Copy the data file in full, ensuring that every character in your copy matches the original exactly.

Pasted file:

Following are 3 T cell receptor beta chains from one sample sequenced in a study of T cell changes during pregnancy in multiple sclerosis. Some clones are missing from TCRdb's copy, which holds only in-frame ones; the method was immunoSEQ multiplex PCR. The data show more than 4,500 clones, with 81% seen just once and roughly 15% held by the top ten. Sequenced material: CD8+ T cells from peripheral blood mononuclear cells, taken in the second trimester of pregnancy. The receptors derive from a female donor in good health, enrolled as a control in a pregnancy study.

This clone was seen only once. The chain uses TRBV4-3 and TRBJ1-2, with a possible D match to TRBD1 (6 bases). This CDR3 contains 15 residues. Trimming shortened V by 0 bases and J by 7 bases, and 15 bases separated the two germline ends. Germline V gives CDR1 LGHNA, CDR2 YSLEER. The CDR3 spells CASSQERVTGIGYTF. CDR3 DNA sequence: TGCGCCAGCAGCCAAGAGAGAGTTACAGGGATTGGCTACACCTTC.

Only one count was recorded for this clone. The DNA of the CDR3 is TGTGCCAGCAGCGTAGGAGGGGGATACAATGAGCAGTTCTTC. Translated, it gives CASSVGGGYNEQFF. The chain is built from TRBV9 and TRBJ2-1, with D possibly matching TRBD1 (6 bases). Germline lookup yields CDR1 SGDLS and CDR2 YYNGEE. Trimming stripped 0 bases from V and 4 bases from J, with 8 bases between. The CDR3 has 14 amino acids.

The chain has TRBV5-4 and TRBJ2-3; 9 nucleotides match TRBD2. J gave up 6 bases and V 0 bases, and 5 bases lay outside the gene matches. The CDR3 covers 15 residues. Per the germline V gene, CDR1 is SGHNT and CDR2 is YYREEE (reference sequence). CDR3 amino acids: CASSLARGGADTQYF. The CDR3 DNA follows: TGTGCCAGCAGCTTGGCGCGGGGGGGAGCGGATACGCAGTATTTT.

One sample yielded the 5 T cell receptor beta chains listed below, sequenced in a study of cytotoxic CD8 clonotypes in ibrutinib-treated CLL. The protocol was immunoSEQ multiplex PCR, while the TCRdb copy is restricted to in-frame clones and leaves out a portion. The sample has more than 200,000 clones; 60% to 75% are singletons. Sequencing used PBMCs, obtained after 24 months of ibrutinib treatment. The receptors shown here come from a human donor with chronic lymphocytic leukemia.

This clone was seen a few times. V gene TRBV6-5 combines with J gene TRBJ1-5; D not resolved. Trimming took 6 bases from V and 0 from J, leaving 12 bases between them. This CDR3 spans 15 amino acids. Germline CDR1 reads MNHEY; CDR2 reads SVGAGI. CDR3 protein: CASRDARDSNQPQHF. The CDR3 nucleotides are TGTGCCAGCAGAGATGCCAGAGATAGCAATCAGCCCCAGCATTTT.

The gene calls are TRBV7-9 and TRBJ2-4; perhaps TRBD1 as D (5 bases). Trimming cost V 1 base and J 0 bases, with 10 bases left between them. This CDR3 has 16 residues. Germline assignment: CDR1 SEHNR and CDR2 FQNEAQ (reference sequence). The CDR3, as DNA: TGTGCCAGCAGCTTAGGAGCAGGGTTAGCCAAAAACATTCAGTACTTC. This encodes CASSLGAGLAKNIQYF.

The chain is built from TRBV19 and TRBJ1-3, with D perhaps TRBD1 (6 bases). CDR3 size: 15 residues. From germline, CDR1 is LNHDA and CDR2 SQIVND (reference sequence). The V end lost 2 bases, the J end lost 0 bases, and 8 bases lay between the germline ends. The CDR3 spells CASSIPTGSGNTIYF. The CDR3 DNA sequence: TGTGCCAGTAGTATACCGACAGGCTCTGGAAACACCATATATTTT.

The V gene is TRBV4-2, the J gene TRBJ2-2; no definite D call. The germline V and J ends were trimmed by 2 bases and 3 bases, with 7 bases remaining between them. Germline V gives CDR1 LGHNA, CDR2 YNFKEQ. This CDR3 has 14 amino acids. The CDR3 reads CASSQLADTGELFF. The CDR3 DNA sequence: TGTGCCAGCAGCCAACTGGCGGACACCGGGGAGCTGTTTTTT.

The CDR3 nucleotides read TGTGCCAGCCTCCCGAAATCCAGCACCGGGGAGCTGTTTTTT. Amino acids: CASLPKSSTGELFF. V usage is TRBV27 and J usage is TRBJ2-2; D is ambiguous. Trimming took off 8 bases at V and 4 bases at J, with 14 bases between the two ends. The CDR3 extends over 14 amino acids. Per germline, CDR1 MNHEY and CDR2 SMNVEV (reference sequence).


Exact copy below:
Following are 3 T cell receptor beta chains from one sample sequenced in a study of T cell changes during pregnancy in multiple sclerosis. Some clones are missing from TCRdb's copy, which holds only in-frame ones; the method was immunoSEQ multiplex PCR. The data show more than 4,500 clones, with 81% seen just once and roughly 15% held by the top ten. Sequenced material: CD8+ T cells from peripheral blood mononuclear cells, taken in the second trimester of pregnancy. The receptors derive from a female donor in good health, enrolled as a control in a pregnancy study.

This clone was seen only once. The chain uses TRBV4-3 and TRBJ1-2, with a possible D match to TRBD1 (6 bases). This CDR3 contains 15 residues. Trimming shortened V by 0 bases and J by 7 bases, and 15 bases separated the two germline ends. Germline V gives CDR1 LGHNA, CDR2 YSLEER. The CDR3 spells CASSQERVTGIGYTF. CDR3 DNA sequence: TGCGCCAGCAGCCAAGAGAGAGTTACAGGGATTGGCTACACCTTC.

Only one count was recorded for this clone. The DNA of the CDR3 is TGTGCCAGCAGCGTAGGAGGGGGATACAATGAGCAGTTCTTC. Translated, it gives CASSVGGGYNEQFF. The chain is built from TRBV9 and TRBJ2-1, with D possibly matching TRBD1 (6 bases). Germline lookup yields CDR1 SGDLS and CDR2 YYNGEE. Trimming stripped 0 bases from V and 4 bases from J, with 8 bases between. The CDR3 has 14 amino acids.

The chain has TRBV5-4 and TRBJ2-3; 9 nucleotides match TRBD2. J gave up 6 bases and V 0 bases, and 5 bases lay outside the gene matches. The CDR3 covers 15 residues. Per the germline V gene, CDR1 is SGHNT and CDR2 is YYREEE (reference sequence). CDR3 amino acids: CASSLARGGADTQYF. The CDR3 DNA follows: TGTGCCAGCAGCTTGGCGCGGGGGGGAGCGGATACGCAGTATTTT.

One sample yielded the 5 T cell receptor beta chains listed below, sequenced in a study of cytotoxic CD8 clonotypes in ibrutinib-treated CLL. The protocol was immunoSEQ multiplex PCR, while the TCRdb copy is restricted to in-frame clones and leaves out a portion. The sample has more than 200,000 clones; 60% to 75% are singletons. Sequencing used PBMCs, obtained after 24 months of ibrutinib treatment. The receptors shown here come from a human donor with chronic lymphocytic leukemia.

This clone was seen a few times. V gene TRBV6-5 combines with J gene TRBJ1-5; D not resolved. Trimming took 6 bases from V and 0 from J, leaving 12 bases between them. This CDR3 spans 15 amino acids. Germline CDR1 reads MNHEY; CDR2 reads SVGAGI. CDR3 protein: CASRDARDSNQPQHF. The CDR3 nucleotides are TGTGCCAGCAGAGATGCCAGAGATAGCAATCAGCCCCAGCATTTT.

The gene calls are TRBV7-9 and TRBJ2-4; perhaps TRBD1 as D (5 bases). Trimming cost V 1 base and J 0 bases, with 10 bases left between them. This CDR3 has 16 residues. Germline assignment: CDR1 SEHNR and CDR2 FQNEAQ (reference sequence). The CDR3, as DNA: TGTGCCAGCAGCTTAGGAGCAGGGTTAGCCAAAAACATTCAGTACTTC. This encodes CASSLGAGLAKNIQYF.

The chain is built from TRBV19 and TRBJ1-3, with D perhaps TRBD1 (6 bases). CDR3 size: 15 residues. From germline, CDR1 is LNHDA and CDR2 SQIVND (reference sequence). The V end lost 2 bases, the J end lost 0 bases, and 8 bases lay between the germline ends. The CDR3 spells CASSIPTGSGNTIYF. The CDR3 DNA sequence: TGTGCCAGTAGTATACCGACAGGCTCTGGAAACACCATATATTTT.

The V gene is TRBV4-2, the J gene TRBJ2-2; no definite D call. The germline V and J ends were trimmed by 2 bases and 3 bases, with 7 bases remaining between them. Germline V gives CDR1 LGHNA, CDR2 YNFKEQ. This CDR3 has 14 amino acids. The CDR3 reads CASSQLADTGELFF. The CDR3 DNA sequence: TGTGCCAGCAGCCAACTGGCGGACACCGGGGAGCTGTTTTTT.

The CDR3 nucleotides read TGTGCCAGCCTCCCGAAATCCAGCACCGGGGAGCTGTTTTTT. Amino acids: CASLPKSSTGELFF. V usage is TRBV27 and J usage is TRBJ2-2; D is ambiguous. Trimming took off 8 bases at V and 4 bases at J, with 14 bases between the two ends. The CDR3 extends over 14 amino acids. Per germline, CDR1 MNHEY and CDR2 SMNVEV (reference sequence).